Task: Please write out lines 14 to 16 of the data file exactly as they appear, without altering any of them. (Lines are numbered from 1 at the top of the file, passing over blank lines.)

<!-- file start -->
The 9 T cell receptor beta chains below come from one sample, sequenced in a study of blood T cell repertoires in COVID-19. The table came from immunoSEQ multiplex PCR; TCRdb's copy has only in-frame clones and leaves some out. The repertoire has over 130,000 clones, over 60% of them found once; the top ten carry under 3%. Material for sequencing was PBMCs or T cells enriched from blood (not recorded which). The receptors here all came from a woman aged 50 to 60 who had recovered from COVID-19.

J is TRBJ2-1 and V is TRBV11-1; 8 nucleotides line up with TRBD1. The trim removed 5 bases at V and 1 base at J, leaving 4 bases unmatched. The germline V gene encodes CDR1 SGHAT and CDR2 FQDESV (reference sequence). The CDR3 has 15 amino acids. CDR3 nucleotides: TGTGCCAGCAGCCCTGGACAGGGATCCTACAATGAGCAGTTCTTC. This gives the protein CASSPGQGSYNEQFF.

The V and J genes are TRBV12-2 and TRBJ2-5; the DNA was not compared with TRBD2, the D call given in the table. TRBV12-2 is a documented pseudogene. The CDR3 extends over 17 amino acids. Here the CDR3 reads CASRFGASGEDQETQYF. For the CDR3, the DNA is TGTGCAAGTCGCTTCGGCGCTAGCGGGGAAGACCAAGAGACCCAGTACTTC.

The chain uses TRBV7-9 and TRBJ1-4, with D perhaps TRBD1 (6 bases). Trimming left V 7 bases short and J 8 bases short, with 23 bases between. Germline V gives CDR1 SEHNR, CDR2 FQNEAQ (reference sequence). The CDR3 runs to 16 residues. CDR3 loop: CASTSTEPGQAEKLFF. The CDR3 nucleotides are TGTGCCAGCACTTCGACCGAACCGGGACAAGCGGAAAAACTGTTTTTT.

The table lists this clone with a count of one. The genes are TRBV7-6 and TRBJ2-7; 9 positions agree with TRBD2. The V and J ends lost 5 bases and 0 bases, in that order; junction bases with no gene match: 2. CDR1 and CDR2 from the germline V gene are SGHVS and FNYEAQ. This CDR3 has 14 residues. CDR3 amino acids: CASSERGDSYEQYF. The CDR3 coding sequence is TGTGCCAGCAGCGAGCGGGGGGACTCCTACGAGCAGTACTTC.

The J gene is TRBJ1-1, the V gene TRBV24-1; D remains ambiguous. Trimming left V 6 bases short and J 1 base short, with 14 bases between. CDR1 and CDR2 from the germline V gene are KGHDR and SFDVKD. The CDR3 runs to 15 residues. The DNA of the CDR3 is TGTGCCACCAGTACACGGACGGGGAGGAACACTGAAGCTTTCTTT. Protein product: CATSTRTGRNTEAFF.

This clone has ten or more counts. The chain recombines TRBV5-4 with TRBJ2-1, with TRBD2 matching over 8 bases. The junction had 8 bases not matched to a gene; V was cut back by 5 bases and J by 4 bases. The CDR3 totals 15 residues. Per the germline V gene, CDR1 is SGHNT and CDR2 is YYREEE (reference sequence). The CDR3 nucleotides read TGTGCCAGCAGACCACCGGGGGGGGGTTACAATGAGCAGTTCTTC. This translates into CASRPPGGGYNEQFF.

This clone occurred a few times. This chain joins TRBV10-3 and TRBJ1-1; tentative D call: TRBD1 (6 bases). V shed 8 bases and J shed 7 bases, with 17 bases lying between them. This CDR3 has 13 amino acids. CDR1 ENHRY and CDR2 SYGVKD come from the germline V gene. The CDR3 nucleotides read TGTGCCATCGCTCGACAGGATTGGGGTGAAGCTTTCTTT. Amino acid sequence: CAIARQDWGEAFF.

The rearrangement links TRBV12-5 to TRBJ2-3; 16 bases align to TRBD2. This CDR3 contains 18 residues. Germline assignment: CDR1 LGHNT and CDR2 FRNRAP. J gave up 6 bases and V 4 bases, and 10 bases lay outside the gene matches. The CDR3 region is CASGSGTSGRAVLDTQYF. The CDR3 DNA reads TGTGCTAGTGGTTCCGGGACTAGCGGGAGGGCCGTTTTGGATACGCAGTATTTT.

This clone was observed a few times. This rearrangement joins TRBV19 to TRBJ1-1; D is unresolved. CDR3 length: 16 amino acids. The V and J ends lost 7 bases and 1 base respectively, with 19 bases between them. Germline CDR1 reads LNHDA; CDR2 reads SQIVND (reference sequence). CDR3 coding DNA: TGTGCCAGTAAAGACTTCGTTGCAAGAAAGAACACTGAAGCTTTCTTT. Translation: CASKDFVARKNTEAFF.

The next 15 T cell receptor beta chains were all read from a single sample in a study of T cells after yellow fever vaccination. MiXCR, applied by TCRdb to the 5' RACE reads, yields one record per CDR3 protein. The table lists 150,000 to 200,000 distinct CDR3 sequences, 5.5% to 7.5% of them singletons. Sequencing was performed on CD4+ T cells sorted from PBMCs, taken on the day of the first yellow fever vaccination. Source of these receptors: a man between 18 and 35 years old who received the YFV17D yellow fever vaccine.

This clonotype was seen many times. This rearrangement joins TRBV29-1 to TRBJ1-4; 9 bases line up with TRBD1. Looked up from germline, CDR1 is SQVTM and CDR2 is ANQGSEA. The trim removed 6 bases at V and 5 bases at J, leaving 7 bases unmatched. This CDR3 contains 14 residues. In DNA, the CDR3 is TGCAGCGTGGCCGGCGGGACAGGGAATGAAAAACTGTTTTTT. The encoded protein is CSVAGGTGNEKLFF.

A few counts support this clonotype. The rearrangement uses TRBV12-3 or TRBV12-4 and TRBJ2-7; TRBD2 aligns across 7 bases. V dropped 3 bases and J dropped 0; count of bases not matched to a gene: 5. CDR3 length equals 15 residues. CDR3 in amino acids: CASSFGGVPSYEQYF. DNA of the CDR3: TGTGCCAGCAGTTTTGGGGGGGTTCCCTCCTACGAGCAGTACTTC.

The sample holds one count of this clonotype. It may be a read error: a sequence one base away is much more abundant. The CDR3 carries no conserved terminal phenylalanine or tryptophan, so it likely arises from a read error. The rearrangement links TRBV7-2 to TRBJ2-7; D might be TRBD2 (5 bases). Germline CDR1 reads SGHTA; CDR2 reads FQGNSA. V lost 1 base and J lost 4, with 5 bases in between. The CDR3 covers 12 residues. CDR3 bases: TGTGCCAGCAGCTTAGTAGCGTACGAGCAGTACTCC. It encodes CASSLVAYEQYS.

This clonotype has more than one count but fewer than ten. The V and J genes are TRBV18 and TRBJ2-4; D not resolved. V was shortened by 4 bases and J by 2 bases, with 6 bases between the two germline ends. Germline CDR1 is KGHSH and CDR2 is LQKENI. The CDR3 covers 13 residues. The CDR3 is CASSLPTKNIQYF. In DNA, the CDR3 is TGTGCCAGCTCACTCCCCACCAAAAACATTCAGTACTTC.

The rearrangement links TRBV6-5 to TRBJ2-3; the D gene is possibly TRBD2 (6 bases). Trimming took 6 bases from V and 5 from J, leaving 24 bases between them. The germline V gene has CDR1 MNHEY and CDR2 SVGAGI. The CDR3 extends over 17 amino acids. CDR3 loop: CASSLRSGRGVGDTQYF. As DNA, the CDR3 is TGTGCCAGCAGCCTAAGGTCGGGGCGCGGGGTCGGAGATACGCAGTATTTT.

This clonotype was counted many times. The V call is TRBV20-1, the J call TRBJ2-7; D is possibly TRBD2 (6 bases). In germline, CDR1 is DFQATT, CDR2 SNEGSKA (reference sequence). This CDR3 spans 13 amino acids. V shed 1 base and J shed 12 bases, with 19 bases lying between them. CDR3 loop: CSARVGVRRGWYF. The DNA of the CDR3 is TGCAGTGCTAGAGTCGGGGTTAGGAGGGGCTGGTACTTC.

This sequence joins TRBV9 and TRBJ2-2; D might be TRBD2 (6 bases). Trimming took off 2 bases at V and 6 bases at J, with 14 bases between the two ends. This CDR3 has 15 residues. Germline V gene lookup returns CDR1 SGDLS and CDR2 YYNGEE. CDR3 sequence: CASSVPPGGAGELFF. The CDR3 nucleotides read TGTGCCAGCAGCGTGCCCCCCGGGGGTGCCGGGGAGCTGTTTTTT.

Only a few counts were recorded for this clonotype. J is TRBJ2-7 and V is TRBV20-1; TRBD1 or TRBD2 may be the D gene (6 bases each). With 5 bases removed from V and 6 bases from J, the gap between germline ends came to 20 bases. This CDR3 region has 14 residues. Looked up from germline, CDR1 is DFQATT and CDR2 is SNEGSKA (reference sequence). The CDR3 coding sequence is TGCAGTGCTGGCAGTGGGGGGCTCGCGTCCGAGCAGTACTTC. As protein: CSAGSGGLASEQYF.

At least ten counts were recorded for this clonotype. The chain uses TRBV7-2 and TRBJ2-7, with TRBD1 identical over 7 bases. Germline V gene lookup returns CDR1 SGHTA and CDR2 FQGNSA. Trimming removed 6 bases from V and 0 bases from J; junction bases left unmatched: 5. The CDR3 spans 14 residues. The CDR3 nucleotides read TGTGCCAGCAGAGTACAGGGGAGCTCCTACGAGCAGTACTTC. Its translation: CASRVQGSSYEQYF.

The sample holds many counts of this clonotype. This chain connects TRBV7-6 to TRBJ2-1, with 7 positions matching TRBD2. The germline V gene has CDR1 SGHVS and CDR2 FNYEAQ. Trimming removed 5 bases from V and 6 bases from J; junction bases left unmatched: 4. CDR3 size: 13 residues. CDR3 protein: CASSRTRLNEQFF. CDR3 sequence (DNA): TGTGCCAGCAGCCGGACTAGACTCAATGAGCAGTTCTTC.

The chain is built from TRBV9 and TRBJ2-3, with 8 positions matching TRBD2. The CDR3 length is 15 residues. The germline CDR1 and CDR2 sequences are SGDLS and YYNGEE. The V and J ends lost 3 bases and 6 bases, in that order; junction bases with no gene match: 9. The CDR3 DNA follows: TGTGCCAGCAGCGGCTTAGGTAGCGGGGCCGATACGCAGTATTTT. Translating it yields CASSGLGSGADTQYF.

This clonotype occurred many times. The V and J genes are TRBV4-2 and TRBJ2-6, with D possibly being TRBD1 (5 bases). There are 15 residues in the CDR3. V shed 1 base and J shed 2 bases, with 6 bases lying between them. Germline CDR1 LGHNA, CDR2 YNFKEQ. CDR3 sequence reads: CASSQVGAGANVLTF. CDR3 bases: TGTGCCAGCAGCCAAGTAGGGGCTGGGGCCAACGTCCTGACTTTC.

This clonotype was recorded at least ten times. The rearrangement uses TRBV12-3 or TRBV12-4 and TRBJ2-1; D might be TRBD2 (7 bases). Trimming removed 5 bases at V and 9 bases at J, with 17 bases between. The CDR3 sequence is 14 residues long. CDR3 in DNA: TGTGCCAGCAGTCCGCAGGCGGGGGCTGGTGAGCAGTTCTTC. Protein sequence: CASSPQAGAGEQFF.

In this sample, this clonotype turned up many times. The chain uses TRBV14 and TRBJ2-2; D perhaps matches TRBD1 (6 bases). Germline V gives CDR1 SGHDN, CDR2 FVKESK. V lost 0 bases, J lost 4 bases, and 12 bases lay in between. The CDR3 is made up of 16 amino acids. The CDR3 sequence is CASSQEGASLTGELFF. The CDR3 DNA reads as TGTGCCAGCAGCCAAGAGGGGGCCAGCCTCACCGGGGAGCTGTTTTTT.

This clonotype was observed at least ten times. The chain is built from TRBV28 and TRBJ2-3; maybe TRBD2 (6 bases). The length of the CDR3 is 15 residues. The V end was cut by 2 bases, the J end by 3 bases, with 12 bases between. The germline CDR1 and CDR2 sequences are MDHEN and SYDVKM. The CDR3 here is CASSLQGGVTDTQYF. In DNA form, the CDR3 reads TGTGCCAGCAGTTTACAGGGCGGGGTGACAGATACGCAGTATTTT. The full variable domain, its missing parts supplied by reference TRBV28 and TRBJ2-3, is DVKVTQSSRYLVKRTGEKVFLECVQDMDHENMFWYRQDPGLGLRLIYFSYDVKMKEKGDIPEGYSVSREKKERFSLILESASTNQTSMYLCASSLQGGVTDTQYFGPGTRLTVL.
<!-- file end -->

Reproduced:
The sample holds one count of this clonotype. It may be a read error: a sequence one base away is much more abundant. The CDR3 carries no conserved terminal phenylalanine or tryptophan, so it likely arises from a read error. The rearrangement links TRBV7-2 to TRBJ2-7; D might be TRBD2 (5 bases). Germline CDR1 reads SGHTA; CDR2 reads FQGNSA. V lost 1 base and J lost 4, with 5 bases in between. The CDR3 covers 12 residues. CDR3 bases: TGTGCCAGCAGCTTAGTAGCGTACGAGCAGTACTCC. It encodes CASSLVAYEQYS.

This clonotype has more than one count but fewer than ten. The V and J genes are TRBV18 and TRBJ2-4; D not resolved. V was shortened by 4 bases and J by 2 bases, with 6 bases between the two germline ends. Germline CDR1 is KGHSH and CDR2 is LQKENI. The CDR3 covers 13 residues. The CDR3 is CASSLPTKNIQYF. In DNA, the CDR3 is TGTGCCAGCTCACTCCCCACCAAAAACATTCAGTACTTC.

The rearrangement links TRBV6-5 to TRBJ2-3; the D gene is possibly TRBD2 (6 bases). Trimming took 6 bases from V and 5 from J, leaving 24 bases between them. The germline V gene has CDR1 MNHEY and CDR2 SVGAGI. The CDR3 extends over 17 amino acids. CDR3 loop: CASSLRSGRGVGDTQYF. As DNA, the CDR3 is TGTGCCAGCAGCCTAAGGTCGGGGCGCGGGGTCGGAGATACGCAGTATTTT.